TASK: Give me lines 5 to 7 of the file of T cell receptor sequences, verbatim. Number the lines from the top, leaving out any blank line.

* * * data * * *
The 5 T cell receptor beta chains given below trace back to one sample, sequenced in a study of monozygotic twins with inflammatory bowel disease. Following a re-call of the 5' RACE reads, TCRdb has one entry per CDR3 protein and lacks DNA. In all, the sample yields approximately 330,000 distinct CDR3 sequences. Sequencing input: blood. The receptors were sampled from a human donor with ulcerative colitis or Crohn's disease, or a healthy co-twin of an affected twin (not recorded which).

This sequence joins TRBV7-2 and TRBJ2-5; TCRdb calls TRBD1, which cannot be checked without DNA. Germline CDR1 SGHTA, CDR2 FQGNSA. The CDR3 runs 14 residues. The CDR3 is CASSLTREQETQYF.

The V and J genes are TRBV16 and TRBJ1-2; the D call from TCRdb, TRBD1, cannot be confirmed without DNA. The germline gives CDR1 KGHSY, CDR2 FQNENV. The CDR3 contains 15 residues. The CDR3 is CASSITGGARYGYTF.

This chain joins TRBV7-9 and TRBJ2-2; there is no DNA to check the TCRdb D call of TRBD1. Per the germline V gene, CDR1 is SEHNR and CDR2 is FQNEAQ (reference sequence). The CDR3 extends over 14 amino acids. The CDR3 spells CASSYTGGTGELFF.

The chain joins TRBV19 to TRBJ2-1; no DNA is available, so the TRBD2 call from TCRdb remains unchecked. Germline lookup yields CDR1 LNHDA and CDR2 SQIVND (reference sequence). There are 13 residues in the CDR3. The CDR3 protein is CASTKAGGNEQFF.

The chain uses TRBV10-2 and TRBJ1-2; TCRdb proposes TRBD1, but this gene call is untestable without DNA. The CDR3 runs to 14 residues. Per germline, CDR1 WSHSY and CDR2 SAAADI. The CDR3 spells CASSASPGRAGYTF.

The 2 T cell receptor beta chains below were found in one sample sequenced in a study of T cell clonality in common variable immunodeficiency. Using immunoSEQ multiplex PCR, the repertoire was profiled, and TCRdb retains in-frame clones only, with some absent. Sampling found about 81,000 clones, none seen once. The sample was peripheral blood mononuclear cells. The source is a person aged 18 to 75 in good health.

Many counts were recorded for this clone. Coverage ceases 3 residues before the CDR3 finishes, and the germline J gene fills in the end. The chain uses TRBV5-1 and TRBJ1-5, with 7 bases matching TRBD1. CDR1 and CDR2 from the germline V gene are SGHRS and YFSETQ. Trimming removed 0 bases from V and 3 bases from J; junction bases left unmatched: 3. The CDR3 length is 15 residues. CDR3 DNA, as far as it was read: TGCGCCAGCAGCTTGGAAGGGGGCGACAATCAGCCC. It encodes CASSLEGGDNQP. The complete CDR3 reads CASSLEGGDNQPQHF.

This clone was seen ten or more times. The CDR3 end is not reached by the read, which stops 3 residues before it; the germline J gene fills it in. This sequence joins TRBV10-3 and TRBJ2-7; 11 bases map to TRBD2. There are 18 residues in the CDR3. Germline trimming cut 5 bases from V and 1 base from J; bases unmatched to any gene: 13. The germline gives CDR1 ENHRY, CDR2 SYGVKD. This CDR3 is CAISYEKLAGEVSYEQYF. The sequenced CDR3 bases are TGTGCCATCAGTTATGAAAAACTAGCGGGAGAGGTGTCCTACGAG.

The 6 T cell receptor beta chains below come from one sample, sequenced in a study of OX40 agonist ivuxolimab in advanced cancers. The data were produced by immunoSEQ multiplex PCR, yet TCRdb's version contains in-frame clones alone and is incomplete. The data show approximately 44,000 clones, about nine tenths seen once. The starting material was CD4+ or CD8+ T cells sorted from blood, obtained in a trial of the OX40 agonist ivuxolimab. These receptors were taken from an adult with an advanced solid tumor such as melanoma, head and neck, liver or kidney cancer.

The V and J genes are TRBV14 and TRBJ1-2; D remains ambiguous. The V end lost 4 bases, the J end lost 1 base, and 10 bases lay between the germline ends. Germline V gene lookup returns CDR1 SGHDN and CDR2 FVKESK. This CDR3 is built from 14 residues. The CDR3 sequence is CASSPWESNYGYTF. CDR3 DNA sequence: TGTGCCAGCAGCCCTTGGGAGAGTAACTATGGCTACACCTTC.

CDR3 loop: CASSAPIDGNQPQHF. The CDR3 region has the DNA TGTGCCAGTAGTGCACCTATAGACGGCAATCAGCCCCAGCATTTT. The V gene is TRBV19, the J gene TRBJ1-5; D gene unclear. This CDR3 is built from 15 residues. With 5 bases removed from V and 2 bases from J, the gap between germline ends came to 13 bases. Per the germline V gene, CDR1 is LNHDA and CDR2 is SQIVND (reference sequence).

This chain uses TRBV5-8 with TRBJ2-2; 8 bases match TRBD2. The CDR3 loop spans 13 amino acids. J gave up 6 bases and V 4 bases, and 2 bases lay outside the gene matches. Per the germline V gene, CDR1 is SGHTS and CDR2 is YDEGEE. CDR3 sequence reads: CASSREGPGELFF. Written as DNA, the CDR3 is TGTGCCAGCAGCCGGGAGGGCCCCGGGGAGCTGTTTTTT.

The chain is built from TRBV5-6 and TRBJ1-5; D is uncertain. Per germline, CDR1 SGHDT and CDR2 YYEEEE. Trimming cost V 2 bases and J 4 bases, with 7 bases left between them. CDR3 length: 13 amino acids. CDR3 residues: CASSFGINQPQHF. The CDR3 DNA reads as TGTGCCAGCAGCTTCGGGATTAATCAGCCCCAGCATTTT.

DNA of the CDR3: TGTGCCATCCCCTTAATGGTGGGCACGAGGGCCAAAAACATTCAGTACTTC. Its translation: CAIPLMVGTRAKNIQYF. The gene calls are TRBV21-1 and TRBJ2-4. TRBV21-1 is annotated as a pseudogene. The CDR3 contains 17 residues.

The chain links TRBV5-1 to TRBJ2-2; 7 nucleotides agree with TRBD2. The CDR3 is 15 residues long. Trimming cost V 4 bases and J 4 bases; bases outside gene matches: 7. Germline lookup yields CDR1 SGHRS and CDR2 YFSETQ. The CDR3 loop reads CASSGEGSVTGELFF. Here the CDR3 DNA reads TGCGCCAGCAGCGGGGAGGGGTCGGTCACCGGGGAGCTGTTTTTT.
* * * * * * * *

The chain joins TRBV19 to TRBJ2-1; no DNA is available, so the TRBD2 call from TCRdb remains unchecked. Germline lookup yields CDR1 LNHDA and CDR2 SQIVND (reference sequence). There are 13 residues in the CDR3. The CDR3 protein is CASTKAGGNEQFF.

The chain uses TRBV10-2 and TRBJ1-2; TCRdb proposes TRBD1, but this gene call is untestable without DNA. The CDR3 runs to 14 residues. Per germline, CDR1 WSHSY and CDR2 SAAADI. The CDR3 spells CASSASPGRAGYTF.

The 2 T cell receptor beta chains below were found in one sample sequenced in a study of T cell clonality in common variable immunodeficiency. Using immunoSEQ multiplex PCR, the repertoire was profiled, and TCRdb retains in-frame clones only, with some absent. Sampling found about 81,000 clones, none seen once. The sample was peripheral blood mononuclear cells. The source is a person aged 18 to 75 in good health.